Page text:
By definition, a product or a service targeted at end users must be useful to them, otherwise it will crumble in oblivion. However, a somewhat opposite view existed until recently for platforms, as they were thought at having other producers (software developers, bakers, etc.) as their target users, who would then use the platform to build a useful product and deliver it to their end user.
In my opinion, this is the “platform as a foundation” view in its worst. There is no particular reason why should not a platform be immediately useful to an end user — when hungry, I would be perfectly happy to munch few cupcake base parts without waiting for the icing to be ready!
A new view — platform as a service – has been emerging recently where the dividing line between products and platforms has been blurred. This allows for useful products, that started as products, to evolve into platforms without loosing the touch with the end-users. Good examples of such platforms are Twitter, YouTube, Facebook, which started as services offering end users to share short messages, share videos and keep in touch with their friends, respectively, but over time evolved into these big sharing platforms that different application vendors can hook into and customize, extend, etc.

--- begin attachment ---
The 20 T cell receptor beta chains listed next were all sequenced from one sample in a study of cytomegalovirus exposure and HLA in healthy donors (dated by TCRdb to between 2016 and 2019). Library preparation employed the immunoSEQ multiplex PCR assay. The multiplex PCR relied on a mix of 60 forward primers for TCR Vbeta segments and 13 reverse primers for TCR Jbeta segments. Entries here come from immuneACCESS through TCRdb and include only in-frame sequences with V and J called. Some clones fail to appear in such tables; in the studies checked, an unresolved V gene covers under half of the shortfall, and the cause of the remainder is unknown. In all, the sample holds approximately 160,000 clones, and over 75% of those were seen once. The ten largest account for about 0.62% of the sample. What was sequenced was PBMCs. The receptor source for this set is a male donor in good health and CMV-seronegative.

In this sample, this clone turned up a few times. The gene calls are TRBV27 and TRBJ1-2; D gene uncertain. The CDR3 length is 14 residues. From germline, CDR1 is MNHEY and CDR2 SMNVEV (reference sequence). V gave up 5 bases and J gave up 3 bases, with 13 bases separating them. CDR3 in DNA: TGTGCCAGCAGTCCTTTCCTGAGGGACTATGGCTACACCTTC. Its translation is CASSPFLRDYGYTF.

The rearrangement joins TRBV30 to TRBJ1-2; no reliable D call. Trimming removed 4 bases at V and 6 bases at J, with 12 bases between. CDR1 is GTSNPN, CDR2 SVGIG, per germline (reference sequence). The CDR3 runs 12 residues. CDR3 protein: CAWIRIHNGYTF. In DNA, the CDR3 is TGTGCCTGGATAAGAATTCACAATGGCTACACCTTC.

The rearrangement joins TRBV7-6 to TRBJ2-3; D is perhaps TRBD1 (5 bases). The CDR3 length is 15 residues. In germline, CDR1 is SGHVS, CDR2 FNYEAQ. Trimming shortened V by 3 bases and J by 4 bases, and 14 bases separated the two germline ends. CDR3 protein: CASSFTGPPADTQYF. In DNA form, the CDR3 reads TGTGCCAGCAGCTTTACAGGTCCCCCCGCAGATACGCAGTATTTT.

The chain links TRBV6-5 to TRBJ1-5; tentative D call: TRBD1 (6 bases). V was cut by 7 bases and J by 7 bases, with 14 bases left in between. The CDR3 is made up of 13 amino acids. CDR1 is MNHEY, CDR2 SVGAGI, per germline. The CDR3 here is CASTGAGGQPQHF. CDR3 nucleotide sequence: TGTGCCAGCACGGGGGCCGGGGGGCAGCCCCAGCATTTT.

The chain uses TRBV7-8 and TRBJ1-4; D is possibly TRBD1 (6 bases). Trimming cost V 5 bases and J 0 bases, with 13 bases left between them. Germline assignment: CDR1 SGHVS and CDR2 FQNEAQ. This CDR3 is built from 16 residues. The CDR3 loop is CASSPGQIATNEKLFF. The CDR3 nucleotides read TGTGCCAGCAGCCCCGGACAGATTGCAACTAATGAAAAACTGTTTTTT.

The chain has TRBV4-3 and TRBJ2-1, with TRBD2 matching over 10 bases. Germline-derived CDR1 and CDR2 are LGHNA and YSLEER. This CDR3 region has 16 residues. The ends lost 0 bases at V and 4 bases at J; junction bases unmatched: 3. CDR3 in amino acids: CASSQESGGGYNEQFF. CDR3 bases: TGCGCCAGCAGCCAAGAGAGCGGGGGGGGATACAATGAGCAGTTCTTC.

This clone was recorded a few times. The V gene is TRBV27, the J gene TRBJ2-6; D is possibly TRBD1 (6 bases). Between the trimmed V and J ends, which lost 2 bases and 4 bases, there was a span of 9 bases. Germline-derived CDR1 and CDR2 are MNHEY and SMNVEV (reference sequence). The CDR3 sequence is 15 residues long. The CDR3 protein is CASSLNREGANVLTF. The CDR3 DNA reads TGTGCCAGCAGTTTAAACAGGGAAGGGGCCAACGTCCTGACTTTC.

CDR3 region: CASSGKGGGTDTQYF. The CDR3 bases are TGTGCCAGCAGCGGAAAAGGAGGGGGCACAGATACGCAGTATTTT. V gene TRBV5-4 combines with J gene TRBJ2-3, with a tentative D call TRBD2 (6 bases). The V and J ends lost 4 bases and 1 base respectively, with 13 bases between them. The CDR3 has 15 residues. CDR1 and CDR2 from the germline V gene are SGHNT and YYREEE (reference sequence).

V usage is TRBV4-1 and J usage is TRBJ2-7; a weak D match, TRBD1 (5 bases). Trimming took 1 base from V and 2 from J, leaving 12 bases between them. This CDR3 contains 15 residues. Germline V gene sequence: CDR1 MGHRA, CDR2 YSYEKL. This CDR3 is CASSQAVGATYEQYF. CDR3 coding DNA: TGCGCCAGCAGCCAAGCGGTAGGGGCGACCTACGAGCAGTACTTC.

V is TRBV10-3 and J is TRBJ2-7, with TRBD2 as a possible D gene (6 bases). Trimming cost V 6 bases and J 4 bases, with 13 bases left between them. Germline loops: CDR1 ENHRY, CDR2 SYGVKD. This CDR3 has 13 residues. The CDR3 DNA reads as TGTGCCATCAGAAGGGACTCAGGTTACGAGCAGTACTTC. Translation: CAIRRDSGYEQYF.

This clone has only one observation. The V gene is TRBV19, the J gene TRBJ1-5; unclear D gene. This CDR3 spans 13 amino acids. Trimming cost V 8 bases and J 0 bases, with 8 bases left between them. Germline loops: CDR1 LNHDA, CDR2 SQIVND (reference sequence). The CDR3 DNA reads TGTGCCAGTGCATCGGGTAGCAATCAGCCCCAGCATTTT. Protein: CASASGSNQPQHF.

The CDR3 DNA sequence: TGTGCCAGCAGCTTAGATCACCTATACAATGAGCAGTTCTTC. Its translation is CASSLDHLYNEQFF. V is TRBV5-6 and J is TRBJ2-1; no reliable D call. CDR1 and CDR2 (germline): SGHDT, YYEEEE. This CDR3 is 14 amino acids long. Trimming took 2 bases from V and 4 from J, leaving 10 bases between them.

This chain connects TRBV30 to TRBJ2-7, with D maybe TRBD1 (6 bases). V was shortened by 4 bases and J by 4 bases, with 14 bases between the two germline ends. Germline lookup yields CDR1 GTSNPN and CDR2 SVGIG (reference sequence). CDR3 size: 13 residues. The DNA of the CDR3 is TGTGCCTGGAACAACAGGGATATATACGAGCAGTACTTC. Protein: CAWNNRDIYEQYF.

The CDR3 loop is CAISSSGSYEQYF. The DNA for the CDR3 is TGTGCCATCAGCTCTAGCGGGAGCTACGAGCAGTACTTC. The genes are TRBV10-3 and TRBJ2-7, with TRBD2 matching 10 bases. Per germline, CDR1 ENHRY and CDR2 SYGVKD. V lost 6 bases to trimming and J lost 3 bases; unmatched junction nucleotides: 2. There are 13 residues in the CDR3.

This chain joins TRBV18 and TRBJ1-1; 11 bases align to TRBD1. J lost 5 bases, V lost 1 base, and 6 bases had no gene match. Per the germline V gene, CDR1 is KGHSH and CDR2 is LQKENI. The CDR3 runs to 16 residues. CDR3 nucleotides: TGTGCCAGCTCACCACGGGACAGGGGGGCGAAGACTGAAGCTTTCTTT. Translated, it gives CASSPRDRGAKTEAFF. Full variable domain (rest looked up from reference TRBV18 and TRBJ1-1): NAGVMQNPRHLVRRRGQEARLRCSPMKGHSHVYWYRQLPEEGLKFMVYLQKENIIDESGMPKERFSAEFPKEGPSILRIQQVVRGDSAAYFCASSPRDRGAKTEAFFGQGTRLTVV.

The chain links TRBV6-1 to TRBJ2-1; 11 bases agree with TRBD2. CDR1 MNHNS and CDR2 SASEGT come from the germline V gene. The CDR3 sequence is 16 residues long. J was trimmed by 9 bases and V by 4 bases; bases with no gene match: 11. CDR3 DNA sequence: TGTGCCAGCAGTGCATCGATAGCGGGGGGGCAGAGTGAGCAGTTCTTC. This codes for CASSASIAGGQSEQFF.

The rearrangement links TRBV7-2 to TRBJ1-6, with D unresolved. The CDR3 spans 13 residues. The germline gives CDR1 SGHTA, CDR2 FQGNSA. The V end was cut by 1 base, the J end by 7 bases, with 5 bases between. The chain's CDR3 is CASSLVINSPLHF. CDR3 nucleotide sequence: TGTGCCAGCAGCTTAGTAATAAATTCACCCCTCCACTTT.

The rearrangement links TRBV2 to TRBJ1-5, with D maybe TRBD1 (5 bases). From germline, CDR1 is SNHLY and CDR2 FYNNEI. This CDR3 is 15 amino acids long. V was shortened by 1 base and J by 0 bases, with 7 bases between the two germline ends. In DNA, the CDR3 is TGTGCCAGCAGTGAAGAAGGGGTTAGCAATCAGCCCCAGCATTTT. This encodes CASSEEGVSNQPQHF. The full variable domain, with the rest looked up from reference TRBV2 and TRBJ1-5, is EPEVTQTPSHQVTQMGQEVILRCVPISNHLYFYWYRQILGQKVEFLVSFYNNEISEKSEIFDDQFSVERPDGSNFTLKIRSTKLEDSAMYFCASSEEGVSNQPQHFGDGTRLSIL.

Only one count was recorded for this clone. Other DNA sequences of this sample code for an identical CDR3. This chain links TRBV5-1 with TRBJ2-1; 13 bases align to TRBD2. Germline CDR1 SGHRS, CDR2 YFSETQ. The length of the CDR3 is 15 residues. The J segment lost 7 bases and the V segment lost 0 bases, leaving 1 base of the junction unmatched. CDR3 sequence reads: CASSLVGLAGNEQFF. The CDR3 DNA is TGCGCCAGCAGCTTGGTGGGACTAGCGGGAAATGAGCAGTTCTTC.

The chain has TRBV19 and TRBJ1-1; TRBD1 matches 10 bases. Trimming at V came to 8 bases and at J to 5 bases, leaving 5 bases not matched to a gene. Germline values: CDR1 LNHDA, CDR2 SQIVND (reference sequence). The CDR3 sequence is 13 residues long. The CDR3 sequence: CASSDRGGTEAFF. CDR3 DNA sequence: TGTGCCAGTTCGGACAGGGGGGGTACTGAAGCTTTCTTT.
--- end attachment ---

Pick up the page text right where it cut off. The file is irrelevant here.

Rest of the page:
Luckily, they didn’t try to reinvent themselves as platforms, and platforms only, in the traditional “platform as a foundation” sense, but kept the existing users happy with all the functionality they came to love and continued to widen the user base directly without pushing the new users to the level of third party applications developed by other vendors.
Another great example is that of my favorite conference, TED, which went through a truly transformative change in the past years and turned from a conference for the elite, to an open platform for sharing ideas that is constantly evolving based on feedback and demand from the community it managed to build around. Today, thanks to the community of translators, it can reach into virtually every part of the world where English might not be spoken — a feat no other conference can probably pride itself for!
With the launch of the TEDx brand — which is nothing else but an amazingly open and extensible platform that can be packaged and repackaged many times to compose an unlimited number of local conferences which are still recognizably TED-like and maintain the same goal for sharing ideas — the power of acting on those ideas have just jumped several magnitudes as the possibility for engagement at local level are much more abound!